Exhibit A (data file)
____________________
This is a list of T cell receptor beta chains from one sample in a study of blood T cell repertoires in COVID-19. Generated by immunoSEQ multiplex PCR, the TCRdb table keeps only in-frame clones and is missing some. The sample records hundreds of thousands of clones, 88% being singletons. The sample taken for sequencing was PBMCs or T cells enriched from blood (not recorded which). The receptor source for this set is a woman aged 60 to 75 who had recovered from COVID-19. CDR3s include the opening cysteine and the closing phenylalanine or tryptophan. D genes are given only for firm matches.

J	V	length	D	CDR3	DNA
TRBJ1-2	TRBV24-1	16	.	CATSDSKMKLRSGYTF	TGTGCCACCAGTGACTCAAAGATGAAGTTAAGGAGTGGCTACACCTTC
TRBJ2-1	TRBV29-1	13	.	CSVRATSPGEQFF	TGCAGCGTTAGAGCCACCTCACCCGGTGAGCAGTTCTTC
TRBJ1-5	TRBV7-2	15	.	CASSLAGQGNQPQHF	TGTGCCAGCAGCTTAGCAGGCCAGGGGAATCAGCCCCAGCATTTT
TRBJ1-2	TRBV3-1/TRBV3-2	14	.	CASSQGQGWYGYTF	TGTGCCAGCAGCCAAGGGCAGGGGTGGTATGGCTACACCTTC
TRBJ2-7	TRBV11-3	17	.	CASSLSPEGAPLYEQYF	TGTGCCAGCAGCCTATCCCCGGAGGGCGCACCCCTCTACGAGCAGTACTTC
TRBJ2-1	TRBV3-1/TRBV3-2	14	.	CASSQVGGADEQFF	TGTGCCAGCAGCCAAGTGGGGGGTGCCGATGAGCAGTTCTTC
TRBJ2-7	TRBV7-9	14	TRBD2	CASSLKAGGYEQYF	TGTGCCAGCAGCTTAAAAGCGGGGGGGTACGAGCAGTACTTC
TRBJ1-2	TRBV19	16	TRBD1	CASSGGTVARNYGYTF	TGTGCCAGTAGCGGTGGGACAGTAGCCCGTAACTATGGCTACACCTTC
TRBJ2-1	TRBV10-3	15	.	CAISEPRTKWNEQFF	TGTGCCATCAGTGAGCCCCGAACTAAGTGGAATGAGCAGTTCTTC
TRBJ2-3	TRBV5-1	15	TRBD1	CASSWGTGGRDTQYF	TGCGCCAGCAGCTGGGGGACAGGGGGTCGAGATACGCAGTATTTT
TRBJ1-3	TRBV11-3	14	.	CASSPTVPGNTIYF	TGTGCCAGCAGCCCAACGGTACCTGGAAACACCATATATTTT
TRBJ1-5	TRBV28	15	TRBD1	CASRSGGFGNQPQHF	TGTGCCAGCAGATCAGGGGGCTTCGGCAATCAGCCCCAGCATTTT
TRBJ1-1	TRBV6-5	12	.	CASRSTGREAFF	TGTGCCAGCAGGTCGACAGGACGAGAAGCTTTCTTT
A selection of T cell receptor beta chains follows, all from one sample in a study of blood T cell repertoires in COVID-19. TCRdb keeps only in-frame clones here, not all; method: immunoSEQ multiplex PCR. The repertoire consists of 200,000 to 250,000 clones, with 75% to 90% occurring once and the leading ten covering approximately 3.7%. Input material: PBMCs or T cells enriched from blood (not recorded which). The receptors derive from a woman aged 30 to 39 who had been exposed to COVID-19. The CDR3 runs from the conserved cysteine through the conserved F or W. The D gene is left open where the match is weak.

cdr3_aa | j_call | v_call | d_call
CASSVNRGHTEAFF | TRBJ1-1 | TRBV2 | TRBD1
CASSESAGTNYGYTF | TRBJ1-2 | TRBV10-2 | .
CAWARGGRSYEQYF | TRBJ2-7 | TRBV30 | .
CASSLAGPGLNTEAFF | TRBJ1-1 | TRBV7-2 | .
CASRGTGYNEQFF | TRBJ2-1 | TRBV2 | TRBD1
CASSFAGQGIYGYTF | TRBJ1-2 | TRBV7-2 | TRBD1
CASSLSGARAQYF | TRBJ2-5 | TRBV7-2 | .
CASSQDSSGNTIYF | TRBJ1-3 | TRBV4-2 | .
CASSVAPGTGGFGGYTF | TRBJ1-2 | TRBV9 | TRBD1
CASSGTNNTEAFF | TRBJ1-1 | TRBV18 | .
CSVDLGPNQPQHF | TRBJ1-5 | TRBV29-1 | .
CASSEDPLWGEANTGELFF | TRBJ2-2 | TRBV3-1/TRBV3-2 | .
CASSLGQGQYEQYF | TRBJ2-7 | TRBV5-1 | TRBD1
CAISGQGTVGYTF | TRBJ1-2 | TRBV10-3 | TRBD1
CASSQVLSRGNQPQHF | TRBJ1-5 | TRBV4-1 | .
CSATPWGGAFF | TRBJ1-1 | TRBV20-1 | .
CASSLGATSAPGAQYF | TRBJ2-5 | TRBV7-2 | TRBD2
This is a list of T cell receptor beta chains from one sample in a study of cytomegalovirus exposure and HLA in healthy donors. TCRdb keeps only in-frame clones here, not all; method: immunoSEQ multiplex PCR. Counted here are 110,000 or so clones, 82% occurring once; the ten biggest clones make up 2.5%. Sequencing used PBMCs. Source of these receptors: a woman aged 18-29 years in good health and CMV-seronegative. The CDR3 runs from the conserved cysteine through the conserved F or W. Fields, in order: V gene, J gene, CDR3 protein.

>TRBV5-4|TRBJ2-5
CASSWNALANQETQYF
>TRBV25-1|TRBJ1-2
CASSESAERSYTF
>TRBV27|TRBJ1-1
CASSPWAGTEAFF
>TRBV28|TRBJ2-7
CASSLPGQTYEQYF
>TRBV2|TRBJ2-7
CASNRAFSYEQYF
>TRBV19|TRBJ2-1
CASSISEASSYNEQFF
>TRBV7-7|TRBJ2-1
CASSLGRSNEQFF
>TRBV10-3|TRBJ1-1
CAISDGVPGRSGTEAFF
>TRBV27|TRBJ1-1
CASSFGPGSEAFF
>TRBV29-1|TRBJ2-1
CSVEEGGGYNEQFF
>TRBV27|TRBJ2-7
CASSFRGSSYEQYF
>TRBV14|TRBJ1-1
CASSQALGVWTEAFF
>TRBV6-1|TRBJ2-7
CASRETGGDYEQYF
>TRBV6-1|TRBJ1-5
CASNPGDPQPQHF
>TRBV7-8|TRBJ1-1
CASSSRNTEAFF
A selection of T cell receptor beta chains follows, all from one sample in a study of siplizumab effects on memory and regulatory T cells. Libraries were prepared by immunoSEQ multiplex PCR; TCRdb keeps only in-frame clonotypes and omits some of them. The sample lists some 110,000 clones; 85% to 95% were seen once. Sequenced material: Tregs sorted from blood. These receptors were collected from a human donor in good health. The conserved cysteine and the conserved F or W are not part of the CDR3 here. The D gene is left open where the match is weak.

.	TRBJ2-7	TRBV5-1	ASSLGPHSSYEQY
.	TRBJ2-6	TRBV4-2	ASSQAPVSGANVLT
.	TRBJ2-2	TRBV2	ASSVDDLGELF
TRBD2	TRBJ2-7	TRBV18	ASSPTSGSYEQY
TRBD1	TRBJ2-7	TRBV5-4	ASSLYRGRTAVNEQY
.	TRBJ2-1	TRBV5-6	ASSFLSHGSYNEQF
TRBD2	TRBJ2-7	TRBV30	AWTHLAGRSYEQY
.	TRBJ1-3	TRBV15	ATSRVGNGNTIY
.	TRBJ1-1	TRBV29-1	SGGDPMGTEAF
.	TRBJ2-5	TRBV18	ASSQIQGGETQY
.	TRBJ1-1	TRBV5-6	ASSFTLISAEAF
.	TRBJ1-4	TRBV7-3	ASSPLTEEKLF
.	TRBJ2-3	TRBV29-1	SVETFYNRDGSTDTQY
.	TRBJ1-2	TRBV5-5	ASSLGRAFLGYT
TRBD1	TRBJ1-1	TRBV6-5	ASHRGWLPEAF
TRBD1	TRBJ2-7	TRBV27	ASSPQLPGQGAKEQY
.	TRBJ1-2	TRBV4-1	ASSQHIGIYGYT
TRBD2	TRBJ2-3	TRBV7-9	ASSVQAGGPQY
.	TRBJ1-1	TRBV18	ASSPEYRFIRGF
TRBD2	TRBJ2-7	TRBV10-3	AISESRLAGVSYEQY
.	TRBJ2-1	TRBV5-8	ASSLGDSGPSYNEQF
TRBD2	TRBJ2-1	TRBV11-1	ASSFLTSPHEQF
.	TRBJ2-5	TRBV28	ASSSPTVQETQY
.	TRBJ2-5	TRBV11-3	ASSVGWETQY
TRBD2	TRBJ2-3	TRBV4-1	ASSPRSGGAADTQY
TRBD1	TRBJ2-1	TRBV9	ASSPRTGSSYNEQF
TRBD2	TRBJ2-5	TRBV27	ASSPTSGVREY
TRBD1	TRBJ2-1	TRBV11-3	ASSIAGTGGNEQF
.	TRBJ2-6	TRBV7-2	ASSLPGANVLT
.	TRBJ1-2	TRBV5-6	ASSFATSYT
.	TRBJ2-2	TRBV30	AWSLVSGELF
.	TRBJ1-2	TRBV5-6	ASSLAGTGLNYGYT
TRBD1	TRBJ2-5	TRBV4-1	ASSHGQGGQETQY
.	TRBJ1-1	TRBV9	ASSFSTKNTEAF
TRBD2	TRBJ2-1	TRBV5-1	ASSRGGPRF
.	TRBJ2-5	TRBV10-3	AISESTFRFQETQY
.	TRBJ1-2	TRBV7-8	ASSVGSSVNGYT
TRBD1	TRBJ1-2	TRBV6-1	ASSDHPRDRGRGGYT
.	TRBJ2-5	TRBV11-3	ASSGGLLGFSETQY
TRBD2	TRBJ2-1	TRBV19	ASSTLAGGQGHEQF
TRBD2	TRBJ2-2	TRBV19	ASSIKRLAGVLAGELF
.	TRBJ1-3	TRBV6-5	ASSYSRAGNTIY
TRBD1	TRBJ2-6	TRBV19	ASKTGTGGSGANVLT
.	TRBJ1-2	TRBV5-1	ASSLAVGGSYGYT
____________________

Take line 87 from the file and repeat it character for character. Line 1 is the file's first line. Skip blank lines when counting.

.	TRBJ2-1	TRBV5-8	ASSLGDSGPSYNEQF